Who's Afraid of Virginia Woolf?

Who's Afraid of Virginia Woolf?

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Overview

Who's Afraid of Virginia Woolf?

"You are cordially invited to George and Martha's for an evening of fun and games." Thus read the ad copy for Who's Afraid of Virginia Woolf, which in 1966 went farther than any previous big-studio film in its use of profanity and sexual implication. George (Richard Burton) is an alcoholic college professor; Martha (Oscar-winner Elizabeth Taylor) is his virago of a wife. George and Martha know just how to push each other's buttons, with George having a special advantage: he need only mention the couple's son to send Martha into orbit. This evening, the couple's guests are Nick (George Segal), a junior professor, and Honey (Sandy Dennis), Nick's child-like wife. After an evening of sadistic (and sometimes perversely hilarious) "fun and games," the truth about George and Martha's son comes to light. First staged on Broadway in 1962 with Uta Hagen and Arthur Hill, Edward Albee's play was adapted for the screen by Ernest Lehman, who managed to retain virtually all of Albee's scatological epithets (this was the first American film to feature the expletive "goddamn"). Lehman opened up the play by staging one of George's speeches in the backyard, and by relocating the film's second act to a roadside inn (he also added four lines--"all bad," according to Albee). Thanks to the box-office clout of stars Taylor and Burton, not to mention the titilation factor of hearing all those naughty words on the big screen, Who's Afraid of Virginia Woolf was a hit, and it won 5 Oscars, including awards for Taylor and Dennis, though it lost Best Picture to A Man for All Seasons. First-time director Mike Nichols lost the Oscar, but this movie gave him a perfect transition from his stage work and established him as a hot young Hollywood director, leading to his acclaimed (and Oscar-winning) work on his next movie, The Graduate.

Product Details

Release Date: 11/09/2010
UPC: 0883929157877
Original Release: 1966
Rating: R
Source: Warner Home Video
Region Code: 1
Presentation: [Full Frame, Wide Screen]
Time: 2:11:00
Sales rank: 14,911

Special Features

Closed Caption; Two Commentaries: 1- Directors Mike Nichols and Steven Soderbergh; 2 - Cinematographer Haskell Wexler

Cast & Crew

Scene Index

Disc #1 -- Who's Afraid Of Virginia Woolf?
1. Moonlight Walk and Credits [3:51]
2. What a Dump! [4:05]
3. Who's Afraid of Virginia Woolf? [6:02]
4. Early Sunday Guests [6:36]
5. Merely Exercising [5:11]
6. Someone's Birthday [4:10]
7. Boxing Match [5:22]
8. Potshot [3:08]
9. Our Son, Her Flop [6:52]
10. Up and Down [5:08]
11. Grandest Day [5:15]
12. Quicksand Warning [1:19]
13. Coming at Him [8:07]
14. Dancing at the Diner [3:39]
15. Get the Guests [5:40]
16. Total War [5:47]
17. Locked Out [5:51]
18. Death in the Family [3:09]
19. Sad, Sad, Sad [4:36]
20. Truth or Illusion [8:02]
21. One Last Game [6:11]
22. Excorcism Rite [3:13]
23. Requiescat in Pace [5:48]
24. Party's Over [6:12]
25. I Am [2:11]
26. Exit Music [3:33]

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Who's Afraid of Virginia Woolf? 5 out of 5 based on 0 ratings. 3 reviews.
Guest More than 1 year ago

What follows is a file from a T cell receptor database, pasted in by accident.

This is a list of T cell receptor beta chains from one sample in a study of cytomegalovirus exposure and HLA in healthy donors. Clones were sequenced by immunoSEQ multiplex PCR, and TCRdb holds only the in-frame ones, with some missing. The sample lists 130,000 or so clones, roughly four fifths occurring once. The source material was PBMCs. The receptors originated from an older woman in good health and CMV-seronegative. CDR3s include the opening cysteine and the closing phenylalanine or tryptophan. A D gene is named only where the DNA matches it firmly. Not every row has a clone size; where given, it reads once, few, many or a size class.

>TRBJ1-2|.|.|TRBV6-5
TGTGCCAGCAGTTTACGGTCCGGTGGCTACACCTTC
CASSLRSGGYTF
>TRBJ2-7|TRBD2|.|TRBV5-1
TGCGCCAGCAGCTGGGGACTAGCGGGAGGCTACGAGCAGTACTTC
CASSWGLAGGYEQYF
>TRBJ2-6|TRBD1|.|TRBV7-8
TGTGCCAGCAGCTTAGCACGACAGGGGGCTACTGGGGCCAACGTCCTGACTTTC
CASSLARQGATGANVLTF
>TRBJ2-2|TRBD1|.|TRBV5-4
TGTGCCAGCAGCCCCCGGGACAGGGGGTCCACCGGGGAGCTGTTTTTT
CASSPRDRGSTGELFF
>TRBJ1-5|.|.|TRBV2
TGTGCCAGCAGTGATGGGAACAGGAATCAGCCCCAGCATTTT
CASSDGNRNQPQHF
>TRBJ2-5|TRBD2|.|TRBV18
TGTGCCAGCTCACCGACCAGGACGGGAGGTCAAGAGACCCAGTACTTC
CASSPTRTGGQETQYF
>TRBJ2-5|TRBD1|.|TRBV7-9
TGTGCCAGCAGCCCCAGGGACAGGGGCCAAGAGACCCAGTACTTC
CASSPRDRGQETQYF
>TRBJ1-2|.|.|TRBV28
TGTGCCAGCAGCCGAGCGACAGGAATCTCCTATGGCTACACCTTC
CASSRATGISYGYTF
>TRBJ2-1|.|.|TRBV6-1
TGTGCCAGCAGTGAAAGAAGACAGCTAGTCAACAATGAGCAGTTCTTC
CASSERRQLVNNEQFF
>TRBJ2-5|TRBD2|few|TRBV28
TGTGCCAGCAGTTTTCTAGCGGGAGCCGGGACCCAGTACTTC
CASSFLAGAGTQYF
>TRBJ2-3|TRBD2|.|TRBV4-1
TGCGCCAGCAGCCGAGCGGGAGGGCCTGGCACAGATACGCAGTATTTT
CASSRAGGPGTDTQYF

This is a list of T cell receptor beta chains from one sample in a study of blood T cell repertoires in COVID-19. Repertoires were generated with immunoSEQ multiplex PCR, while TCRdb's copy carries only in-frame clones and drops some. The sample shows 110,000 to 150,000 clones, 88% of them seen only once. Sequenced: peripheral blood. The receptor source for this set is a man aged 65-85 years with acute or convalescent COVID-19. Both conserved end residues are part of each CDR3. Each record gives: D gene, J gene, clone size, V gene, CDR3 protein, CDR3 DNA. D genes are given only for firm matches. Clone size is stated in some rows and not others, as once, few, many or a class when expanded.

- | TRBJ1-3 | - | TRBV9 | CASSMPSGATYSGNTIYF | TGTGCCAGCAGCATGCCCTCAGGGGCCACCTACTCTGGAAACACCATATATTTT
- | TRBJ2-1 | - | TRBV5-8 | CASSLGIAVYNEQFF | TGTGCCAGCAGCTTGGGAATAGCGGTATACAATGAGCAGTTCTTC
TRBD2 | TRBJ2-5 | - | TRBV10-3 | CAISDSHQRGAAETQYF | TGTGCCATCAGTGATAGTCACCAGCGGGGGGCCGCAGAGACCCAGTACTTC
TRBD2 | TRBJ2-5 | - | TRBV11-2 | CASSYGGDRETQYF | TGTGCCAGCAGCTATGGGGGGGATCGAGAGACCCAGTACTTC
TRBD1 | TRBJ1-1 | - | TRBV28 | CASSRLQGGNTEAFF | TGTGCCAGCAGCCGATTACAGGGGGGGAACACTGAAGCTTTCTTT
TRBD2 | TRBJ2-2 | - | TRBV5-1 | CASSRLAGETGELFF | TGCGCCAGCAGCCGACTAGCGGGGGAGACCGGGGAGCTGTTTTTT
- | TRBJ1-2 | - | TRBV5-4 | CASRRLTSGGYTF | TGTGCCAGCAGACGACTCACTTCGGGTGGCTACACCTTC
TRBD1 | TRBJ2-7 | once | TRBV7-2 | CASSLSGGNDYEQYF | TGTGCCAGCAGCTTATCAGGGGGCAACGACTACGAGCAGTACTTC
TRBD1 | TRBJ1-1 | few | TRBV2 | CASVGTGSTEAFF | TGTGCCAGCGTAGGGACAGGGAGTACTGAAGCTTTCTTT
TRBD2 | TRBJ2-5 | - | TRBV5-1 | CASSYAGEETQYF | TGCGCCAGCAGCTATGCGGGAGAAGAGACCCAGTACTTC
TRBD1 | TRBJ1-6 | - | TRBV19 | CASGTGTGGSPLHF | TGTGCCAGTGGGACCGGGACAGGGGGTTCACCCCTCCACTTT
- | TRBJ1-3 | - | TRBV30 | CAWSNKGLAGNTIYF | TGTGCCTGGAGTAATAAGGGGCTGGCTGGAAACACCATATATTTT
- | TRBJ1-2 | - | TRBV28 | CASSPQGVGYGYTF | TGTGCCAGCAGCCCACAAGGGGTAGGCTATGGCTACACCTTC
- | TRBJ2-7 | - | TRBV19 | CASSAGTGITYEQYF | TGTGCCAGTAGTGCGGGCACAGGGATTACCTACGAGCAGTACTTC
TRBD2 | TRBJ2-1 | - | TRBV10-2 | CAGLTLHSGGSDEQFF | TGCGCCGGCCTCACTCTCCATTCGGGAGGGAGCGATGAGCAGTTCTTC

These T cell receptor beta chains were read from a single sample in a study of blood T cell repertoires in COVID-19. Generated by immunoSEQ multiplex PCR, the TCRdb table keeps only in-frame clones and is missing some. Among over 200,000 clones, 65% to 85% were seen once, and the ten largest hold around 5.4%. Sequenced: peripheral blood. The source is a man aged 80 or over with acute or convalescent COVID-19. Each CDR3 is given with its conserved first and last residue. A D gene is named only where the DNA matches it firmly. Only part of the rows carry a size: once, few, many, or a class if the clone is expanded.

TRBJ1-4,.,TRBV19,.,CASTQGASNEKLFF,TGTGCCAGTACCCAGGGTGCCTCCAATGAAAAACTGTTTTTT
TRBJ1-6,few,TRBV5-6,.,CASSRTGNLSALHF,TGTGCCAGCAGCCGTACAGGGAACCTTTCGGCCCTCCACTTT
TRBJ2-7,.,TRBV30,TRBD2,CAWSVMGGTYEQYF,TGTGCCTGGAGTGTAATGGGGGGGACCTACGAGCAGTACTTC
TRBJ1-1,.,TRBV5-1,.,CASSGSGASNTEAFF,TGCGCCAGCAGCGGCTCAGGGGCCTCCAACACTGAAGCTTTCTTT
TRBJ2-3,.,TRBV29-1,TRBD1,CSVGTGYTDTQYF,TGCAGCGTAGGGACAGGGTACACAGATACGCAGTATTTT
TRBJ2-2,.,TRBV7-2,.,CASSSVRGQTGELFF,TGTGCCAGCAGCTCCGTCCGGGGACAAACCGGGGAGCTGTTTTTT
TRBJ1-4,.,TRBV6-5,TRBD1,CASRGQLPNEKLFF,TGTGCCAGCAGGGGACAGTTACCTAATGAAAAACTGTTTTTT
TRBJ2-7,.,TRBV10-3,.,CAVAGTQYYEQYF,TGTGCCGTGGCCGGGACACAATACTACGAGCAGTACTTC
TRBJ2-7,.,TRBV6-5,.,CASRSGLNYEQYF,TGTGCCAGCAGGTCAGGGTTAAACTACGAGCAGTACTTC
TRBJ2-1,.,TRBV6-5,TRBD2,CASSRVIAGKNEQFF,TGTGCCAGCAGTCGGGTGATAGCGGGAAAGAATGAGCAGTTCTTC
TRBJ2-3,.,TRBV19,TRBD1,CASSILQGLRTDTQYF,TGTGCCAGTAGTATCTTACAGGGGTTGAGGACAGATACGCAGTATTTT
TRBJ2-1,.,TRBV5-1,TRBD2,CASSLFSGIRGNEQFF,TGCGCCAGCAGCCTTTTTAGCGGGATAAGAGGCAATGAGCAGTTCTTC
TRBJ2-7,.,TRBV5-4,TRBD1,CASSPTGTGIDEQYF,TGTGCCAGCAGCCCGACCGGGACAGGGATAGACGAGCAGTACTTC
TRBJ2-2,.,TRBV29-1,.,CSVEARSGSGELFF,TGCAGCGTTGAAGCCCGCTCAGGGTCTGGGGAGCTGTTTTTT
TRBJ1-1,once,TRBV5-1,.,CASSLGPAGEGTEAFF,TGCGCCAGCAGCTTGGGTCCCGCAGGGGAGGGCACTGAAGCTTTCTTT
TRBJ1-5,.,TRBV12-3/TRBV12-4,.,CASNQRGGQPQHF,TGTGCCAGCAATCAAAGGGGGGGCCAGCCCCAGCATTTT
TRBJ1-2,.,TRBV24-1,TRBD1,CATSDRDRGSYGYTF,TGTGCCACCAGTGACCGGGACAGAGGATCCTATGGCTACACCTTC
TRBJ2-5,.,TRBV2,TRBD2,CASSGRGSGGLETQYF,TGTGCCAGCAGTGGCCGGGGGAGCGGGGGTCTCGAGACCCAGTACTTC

"No one under the age of 18 will be admitted unless accompanied by a parent or guardian." That adage would become the obligatory accompaniment of any film receiving an R rating, when the policy of rating motion pictures was established in the late '60s. The first film to carry this commentary was 1966's "Who's Afraid of Virginia Woolf?", which in its time marked not only the significant screen translation of an important play (the best drama of the decade, according to some) but also the latest of those important movie milestones which help redefine the notion of the Hollywood product. Here were two of the current superstars, Elizabeth Taylor and Richard Burton, fresh from their success in the ultimate, and one of the last of the old-fashioned Hollywood super spectacles, "Cleopatra" but here they were now speaking language that had never been heard in an American commercial movie before, as they forsook the glamor of their previous pictures. "Virginia Woolf" created a strong public outcry for more stringent censorship of films, simultaneously excited and upset various portions of the moviegoing public, and forever left behind the notion that American films could not deal with adult material. In point of fact, Edward Albee had managed to shock even the legitimate theater when his play was first produced in 1962. In the early '60s, Albee's symbolic shorter plays - including "The Sand Box", "The Zoo Story" and "The American Dream" - had been presented off-Broadway, where these searing studies of the sickness in American society had been perfect in keeping with the avant garde attitudes of the audiences. Then, Albee's first ful-length play was presented in the legitimate Broadway Theater. Though his characters were no longer allegorical figures, but believable people caught up in a domestic situation of infidelity, self deception, and an inability to discriminate reality, "Virginia Woolf" still contained the acerbic implications and outlandish language of Albee's earlier works. By bringing them to Broadway, even in the guise of a domestic melodrama, Albee proved himself to be a creative force in the new, evolving generation of important playwrights. "Virginia Woolf" altered both the mentality and the conventions of legitimate drama and when, only four years later, the play was transferred to the screen, almost everyone assumed it would have to be hopelessly watered down since movies were at the very least ten years behind Broadway in terms of maturity. But Jack L. Warner, the old fashioned studio head who personally stood behind the project, insisted it be done without the expected hedging. So producer/screenwriter Ernest Lehman was given the go ahead to keep almost all the film's language intact, making only minimal changes in locale (the single room setting was opened up slightly to include the entire house) and retaining practically all of the play's salty language. Anyone who feared the super sexy couple of the decade would glamorize the frustrated college professor, George, and his blowsy wife, Martha, quickly discovered Burton and Taylor were actors as well as movie stars. Burton successfully squelched his strong screen magnetism, making himself look every bit the meek, mousey fellow, while Taylor ranted and raved with enough conviction that she came off as a miserable college town matron rather than a longtime Hollywood celebrity. In order to assure the project would be handled properly, Warner decided to hand the directorial chores to a young man who had never before done a motion picture - but was clearly in tune with the current styles of the 60s. Mike Nichols had worked as a popular satirist with Elaine May, and then achieved notoriety with his handsome direction of several Broadway plays by Neil Simon. Sensing the material in "Virginia Woolf" marked so drastic a departure from the usual screen fare that his stoc